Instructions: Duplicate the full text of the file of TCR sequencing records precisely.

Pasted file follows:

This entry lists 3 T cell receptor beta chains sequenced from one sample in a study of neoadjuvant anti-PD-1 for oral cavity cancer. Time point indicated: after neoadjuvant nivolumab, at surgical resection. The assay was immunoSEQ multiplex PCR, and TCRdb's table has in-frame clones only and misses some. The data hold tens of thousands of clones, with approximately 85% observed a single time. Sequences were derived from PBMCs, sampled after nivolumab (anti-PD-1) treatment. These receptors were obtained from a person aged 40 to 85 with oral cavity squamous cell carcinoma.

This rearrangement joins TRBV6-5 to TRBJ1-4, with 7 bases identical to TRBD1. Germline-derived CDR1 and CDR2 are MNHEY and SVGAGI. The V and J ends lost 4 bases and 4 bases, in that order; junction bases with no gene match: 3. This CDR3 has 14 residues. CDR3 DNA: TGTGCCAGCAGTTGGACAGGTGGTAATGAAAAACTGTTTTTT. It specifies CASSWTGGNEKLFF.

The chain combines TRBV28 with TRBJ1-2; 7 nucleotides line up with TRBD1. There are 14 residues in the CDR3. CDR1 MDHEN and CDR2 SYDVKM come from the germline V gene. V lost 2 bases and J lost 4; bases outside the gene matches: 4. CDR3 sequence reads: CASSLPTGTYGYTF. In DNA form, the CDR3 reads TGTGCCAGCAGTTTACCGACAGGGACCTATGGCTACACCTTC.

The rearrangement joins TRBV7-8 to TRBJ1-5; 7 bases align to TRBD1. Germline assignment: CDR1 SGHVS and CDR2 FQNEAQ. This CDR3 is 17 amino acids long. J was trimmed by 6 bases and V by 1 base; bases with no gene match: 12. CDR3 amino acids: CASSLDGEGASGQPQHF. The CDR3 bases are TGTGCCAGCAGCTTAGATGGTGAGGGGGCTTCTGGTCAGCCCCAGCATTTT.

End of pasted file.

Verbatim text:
This entry lists 3 T cell receptor beta chains sequenced from one sample in a study of neoadjuvant anti-PD-1 for oral cavity cancer. Time point indicated: after neoadjuvant nivolumab, at surgical resection. The assay was immunoSEQ multiplex PCR, and TCRdb's table has in-frame clones only and misses some. The data hold tens of thousands of clones, with approximately 85% observed a single time. Sequences were derived from PBMCs, sampled after nivolumab (anti-PD-1) treatment. These receptors were obtained from a person aged 40 to 85 with oral cavity squamous cell carcinoma.

This rearrangement joins TRBV6-5 to TRBJ1-4, with 7 bases identical to TRBD1. Germline-derived CDR1 and CDR2 are MNHEY and SVGAGI. The V and J ends lost 4 bases and 4 bases, in that order; junction bases with no gene match: 3. This CDR3 has 14 residues. CDR3 DNA: TGTGCCAGCAGTTGGACAGGTGGTAATGAAAAACTGTTTTTT. It specifies CASSWTGGNEKLFF.

The chain combines TRBV28 with TRBJ1-2; 7 nucleotides line up with TRBD1. There are 14 residues in the CDR3. CDR1 MDHEN and CDR2 SYDVKM come from the germline V gene. V lost 2 bases and J lost 4; bases outside the gene matches: 4. CDR3 sequence reads: CASSLPTGTYGYTF. In DNA form, the CDR3 reads TGTGCCAGCAGTTTACCGACAGGGACCTATGGCTACACCTTC.

The rearrangement joins TRBV7-8 to TRBJ1-5; 7 bases align to TRBD1. Germline assignment: CDR1 SGHVS and CDR2 FQNEAQ. This CDR3 is 17 amino acids long. J was trimmed by 6 bases and V by 1 base; bases with no gene match: 12. CDR3 amino acids: CASSLDGEGASGQPQHF. The CDR3 bases are TGTGCCAGCAGCTTAGATGGTGAGGGGGCTTCTGGTCAGCCCCAGCATTTT.